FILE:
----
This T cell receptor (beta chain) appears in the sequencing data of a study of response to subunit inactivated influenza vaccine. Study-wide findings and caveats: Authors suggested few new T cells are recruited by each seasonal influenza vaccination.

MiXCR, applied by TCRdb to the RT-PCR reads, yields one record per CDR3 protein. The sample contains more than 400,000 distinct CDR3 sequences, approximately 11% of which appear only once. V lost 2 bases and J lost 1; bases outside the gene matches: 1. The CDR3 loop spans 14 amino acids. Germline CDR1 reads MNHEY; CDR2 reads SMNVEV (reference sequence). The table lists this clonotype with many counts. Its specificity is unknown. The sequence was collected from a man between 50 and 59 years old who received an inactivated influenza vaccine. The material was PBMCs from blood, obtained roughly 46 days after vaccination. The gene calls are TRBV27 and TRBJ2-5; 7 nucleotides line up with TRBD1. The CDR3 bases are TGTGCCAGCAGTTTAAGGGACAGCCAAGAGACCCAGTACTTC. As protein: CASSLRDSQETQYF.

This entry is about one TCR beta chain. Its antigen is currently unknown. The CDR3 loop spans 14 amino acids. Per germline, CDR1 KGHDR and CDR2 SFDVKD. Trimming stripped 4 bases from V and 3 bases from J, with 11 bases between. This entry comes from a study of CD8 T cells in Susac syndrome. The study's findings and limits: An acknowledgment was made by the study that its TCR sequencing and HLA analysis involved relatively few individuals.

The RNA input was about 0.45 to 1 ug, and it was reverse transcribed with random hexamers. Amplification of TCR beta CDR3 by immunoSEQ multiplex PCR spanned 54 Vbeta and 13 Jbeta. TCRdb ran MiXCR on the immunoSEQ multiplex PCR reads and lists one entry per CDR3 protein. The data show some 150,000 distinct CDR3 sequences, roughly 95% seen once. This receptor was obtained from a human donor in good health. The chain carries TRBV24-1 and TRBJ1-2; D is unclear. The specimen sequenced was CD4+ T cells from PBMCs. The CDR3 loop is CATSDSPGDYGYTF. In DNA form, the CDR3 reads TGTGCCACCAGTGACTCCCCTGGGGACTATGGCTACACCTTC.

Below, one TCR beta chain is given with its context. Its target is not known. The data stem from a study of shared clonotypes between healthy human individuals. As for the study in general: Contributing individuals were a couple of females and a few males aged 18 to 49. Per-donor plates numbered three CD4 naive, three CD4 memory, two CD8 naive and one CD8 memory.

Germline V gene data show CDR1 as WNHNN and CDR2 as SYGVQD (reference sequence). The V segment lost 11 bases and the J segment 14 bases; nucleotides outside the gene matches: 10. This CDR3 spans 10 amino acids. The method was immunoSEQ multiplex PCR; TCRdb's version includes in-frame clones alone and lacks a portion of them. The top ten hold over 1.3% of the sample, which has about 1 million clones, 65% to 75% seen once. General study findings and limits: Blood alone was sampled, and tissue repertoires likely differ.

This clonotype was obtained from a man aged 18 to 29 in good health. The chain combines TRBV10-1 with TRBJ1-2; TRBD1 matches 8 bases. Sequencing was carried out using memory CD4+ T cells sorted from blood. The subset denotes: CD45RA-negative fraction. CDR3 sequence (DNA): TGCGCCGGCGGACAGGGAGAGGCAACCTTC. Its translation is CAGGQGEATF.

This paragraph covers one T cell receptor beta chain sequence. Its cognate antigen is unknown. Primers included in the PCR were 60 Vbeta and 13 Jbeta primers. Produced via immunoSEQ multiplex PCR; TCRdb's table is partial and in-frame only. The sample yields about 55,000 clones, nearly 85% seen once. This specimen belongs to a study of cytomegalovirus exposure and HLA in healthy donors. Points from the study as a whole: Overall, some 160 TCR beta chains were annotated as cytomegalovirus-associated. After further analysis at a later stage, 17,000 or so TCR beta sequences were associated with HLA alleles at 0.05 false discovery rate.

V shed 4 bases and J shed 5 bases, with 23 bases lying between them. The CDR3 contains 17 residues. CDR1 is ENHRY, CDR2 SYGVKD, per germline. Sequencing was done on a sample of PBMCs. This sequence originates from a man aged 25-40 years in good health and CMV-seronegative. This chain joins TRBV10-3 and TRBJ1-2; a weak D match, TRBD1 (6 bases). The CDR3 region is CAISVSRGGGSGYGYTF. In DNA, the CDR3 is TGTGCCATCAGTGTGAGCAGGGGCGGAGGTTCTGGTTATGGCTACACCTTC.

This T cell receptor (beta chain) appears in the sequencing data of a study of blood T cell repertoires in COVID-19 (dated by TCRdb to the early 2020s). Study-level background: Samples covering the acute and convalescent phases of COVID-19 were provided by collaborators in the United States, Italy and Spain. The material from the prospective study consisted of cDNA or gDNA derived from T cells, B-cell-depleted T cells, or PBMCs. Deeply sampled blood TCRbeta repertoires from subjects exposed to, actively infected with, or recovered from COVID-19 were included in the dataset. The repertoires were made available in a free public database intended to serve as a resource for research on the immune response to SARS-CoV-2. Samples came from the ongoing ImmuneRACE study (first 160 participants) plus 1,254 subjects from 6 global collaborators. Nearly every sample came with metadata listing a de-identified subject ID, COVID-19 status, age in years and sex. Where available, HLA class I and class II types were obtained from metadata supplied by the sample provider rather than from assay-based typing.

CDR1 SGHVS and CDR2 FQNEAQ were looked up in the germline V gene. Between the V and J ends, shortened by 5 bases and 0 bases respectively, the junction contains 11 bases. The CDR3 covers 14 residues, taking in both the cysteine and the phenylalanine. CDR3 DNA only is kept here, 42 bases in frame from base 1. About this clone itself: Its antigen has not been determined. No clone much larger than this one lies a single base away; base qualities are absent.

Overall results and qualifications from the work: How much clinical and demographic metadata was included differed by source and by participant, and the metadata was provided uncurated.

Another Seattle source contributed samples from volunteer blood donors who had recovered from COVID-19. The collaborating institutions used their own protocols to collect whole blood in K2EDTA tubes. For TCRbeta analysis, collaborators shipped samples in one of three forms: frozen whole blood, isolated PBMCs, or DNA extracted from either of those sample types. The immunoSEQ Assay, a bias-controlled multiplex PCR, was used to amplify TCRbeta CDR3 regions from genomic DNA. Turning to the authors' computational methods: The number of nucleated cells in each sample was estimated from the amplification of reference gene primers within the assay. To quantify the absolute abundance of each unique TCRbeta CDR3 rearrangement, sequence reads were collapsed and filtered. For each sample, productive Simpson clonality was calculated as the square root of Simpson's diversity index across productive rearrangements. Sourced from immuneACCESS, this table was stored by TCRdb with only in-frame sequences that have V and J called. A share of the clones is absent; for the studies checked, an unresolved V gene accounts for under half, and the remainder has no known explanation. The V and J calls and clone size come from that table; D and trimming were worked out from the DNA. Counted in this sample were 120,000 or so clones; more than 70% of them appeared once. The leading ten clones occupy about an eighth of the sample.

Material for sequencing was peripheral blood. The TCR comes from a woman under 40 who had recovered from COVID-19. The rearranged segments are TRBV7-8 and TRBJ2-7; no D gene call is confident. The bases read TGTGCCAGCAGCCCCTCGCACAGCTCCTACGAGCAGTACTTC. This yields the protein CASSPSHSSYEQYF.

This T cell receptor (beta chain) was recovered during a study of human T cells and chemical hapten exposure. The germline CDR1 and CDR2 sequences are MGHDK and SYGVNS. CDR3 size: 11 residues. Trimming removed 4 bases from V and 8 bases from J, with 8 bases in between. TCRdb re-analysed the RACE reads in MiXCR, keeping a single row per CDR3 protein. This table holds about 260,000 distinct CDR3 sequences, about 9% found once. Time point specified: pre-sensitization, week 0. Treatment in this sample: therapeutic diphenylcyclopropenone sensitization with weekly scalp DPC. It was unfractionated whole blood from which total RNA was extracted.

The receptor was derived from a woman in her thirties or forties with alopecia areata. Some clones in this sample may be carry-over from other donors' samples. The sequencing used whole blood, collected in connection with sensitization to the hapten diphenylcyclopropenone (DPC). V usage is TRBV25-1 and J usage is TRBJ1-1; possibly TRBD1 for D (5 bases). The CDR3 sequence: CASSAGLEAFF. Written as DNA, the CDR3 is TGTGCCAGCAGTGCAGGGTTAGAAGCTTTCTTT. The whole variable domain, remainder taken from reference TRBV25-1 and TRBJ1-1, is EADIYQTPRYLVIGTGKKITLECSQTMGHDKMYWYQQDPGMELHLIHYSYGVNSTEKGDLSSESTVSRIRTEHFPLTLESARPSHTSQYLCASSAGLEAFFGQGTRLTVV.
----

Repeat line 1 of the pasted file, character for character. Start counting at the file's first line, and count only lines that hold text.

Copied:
This T cell receptor (beta chain) appears in the sequencing data of a study of response to subunit inactivated influenza vaccine. Study-wide findings and caveats: Authors suggested few new T cells are recruited by each seasonal influenza vaccination.